Tooker acknowledged the need for other art to support his development process. He spent much of his free time reading painting and sculpture books, studying the works of antiquity up to 20th-century art in an effort to augment his artistic vision. He was particularly interested in Classical sculpture, Flemish painting and sculpture, Italian Renaissance painting and sculpture, Dutch Golden Age painting, 17th-century French art, Neue Sachlichkeit art, and Mexican art of the 1920s and 1930s. Some individuals that influenced Tooker include Italian artists Paolo Uccello and Pandiero della Francesca; American artists Jared French, Edward Hopper, Paul Cadmus, Honoré Desmond Sharrer, and Henry Koerner.[2]

Early in his career, Tooker's work was often compared with painters such as Andrew Wyeth, Edward Hopper, and his close friends Jared French and Paul Cadmus.[5]

Artistic style[edit]

In the late 1940s and 1950s, Tooker's work was widely appreciated, but fell out of the spotlight when Abstract expressionism gained popularity. For several decades, Tooker painted with little recognition, completing one to three paintings each year.[2] In the 1980s, he was rediscovered and celebrated as one of the most unique and mysterious American painters of the 20th century.

His artistic theory is evident in the quote: "I don't really think I'm a creator. I feel that I'm a passive vessel, a receptor or translator...The fascinating thing about painting is the discovery." [4] He methodically mixed his colors by hand, using water, egg yolk, and powdered pigment. Each painting was not only painstakingly executed, but deeply intellectually considered. Tempera is a quick-drying, tedious method of painting that is hard to change after being applied , and this deliberate method suited Tooker's disposition and artistic theory. Tooker spent four to six intensely focused hours each day, six days a week, for roughly four months fine-tuning each piece, slowly and deliberately building up color and dimension.[2]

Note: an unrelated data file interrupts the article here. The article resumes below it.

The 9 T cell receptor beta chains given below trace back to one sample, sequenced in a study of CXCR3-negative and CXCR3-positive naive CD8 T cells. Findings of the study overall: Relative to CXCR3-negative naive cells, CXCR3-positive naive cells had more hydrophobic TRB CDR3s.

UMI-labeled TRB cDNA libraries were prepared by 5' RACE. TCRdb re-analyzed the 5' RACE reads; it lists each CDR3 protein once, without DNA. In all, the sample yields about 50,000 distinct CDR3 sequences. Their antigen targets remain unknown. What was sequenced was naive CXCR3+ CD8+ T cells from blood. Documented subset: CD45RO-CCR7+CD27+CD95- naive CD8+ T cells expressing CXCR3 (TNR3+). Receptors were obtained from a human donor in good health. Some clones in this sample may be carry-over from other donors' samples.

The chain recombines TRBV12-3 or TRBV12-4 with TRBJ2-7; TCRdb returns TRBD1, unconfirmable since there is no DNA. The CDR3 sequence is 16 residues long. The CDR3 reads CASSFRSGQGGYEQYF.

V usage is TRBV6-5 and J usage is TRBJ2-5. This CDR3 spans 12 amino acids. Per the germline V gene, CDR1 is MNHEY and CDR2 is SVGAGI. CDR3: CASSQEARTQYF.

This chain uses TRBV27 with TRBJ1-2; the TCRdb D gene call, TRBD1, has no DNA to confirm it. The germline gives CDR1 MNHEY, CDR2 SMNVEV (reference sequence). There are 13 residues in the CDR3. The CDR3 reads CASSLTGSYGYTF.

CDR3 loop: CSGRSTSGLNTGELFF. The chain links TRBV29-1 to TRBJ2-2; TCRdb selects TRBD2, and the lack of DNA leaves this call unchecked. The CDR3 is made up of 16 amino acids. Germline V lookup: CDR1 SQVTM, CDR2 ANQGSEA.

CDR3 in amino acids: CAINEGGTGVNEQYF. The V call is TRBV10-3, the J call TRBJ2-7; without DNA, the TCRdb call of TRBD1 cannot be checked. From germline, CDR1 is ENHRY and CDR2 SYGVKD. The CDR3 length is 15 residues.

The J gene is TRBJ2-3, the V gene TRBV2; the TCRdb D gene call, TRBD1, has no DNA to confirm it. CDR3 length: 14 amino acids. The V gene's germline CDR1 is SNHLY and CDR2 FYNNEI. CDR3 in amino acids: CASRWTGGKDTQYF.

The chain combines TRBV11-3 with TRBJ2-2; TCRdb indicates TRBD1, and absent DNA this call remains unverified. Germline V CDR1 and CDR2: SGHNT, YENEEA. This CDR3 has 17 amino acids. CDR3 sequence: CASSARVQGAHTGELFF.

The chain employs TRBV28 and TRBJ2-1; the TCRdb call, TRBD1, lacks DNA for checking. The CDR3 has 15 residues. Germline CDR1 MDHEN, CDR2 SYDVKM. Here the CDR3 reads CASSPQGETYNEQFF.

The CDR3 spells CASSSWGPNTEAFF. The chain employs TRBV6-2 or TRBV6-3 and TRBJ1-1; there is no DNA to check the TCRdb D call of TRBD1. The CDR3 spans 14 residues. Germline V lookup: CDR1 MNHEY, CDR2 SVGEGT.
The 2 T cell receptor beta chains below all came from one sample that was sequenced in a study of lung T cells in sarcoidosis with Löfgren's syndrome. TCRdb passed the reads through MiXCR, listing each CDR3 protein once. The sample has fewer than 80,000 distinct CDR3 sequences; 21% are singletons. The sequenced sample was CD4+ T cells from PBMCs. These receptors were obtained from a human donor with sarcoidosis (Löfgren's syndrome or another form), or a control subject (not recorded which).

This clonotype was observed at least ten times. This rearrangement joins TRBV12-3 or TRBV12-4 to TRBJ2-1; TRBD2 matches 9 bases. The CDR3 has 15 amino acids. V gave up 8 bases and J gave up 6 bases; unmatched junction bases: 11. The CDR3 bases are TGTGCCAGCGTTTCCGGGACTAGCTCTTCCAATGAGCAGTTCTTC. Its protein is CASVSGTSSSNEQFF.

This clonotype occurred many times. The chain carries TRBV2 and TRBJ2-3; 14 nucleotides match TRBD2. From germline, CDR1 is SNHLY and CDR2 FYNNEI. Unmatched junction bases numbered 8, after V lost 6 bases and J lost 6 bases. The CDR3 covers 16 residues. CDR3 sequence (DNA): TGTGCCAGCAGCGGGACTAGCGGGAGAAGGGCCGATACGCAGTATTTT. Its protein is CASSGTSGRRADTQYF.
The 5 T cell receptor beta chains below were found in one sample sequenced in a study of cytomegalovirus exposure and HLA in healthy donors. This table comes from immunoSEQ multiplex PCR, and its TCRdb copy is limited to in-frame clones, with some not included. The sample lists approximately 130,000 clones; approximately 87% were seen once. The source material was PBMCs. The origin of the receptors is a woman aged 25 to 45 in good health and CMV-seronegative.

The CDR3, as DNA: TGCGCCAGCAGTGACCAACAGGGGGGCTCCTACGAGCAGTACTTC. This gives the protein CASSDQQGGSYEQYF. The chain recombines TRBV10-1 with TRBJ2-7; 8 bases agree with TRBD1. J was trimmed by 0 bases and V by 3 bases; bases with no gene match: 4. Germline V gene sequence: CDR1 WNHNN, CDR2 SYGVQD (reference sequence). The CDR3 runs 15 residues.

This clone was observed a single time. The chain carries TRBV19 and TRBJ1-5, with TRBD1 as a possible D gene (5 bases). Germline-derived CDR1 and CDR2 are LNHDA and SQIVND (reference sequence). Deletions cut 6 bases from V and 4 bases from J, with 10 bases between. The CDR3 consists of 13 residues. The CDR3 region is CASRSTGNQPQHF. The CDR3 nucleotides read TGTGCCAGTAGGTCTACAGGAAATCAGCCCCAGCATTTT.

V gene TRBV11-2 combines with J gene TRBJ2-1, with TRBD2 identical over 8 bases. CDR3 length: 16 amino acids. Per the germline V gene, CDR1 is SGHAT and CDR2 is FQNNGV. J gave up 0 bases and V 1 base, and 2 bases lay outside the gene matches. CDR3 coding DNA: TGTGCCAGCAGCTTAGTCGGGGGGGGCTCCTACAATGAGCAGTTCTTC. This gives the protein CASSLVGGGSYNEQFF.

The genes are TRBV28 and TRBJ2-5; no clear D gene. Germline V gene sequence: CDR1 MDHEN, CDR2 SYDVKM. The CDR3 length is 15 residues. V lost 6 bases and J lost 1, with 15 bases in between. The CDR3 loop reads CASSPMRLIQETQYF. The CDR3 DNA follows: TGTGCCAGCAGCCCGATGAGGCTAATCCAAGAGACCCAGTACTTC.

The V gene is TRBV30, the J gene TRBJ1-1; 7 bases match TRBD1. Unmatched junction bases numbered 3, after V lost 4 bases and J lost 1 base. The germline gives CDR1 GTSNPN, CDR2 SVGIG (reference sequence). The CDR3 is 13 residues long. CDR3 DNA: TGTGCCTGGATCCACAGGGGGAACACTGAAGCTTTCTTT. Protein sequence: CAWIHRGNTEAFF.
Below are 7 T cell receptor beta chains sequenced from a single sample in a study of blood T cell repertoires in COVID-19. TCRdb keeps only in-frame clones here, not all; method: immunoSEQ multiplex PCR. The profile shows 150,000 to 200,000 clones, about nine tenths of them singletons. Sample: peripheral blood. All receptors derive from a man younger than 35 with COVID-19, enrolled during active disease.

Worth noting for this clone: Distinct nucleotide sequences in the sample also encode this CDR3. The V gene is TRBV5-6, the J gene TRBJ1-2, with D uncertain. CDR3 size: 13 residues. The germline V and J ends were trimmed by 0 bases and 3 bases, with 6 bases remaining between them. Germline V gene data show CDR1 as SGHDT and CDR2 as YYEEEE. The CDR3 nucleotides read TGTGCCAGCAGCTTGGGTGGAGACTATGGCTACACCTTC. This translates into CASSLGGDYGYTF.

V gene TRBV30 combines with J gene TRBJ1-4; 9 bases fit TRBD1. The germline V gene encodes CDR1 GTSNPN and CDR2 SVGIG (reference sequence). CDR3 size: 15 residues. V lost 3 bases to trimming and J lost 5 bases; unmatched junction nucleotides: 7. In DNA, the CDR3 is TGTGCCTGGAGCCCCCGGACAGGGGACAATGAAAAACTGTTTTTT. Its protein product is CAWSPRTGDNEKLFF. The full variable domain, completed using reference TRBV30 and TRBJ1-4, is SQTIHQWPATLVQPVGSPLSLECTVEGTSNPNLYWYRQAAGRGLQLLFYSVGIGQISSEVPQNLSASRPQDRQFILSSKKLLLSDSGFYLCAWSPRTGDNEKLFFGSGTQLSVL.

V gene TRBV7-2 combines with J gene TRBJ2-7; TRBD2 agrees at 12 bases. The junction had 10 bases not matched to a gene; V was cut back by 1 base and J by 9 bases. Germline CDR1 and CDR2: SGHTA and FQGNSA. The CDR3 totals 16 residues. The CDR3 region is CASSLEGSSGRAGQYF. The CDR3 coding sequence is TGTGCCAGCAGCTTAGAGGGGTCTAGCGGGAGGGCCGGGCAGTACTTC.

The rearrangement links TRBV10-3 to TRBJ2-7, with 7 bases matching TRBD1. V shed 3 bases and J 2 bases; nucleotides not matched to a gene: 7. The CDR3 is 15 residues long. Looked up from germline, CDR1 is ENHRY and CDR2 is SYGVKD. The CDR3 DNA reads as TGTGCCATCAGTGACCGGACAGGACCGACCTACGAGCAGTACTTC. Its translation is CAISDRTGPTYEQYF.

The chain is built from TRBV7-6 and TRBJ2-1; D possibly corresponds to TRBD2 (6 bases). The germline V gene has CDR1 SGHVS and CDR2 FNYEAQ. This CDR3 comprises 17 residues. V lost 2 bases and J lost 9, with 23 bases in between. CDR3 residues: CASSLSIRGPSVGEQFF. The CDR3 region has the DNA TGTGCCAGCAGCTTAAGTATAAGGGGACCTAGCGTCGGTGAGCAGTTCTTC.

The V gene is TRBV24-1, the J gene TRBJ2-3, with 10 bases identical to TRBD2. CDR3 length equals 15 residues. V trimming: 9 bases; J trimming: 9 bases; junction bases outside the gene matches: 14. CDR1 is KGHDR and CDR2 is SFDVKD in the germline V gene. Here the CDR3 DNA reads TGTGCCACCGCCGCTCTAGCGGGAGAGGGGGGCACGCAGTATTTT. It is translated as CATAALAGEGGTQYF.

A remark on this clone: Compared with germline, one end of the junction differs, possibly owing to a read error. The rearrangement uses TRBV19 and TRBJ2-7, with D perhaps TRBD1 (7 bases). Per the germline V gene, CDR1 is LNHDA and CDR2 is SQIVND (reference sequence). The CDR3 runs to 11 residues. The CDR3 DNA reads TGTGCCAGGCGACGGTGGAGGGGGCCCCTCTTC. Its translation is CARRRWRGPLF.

While the themes of his works are simple, the overall impact of each is ambiguous and enigmatic. His works often reveal eerie situations in a mechanical, distancing, and hostile society. These scenes are overlaid with mythical undertones, poetically capturing sensations of dread and unease. The individuals represented are generalized and stripped of detail, with mask-like faces. They often blend sexual and racial features, so they appear more symbols of human beings than actual, unique human individuals. They appear overwhelmed by their environment and clothing, unable to take control of their existence.

Themes his works focus on include love, death, sex, grief, aging, alienation, and religious faith. He devoted numerous paintings to a single theme, investigating many possible variations to fully express the complex ideas conveyed.[2] Tooker grew up in an affluent family, and his work reflects both his privilege and his empathy for those with less.[3]

Artistic career[edit]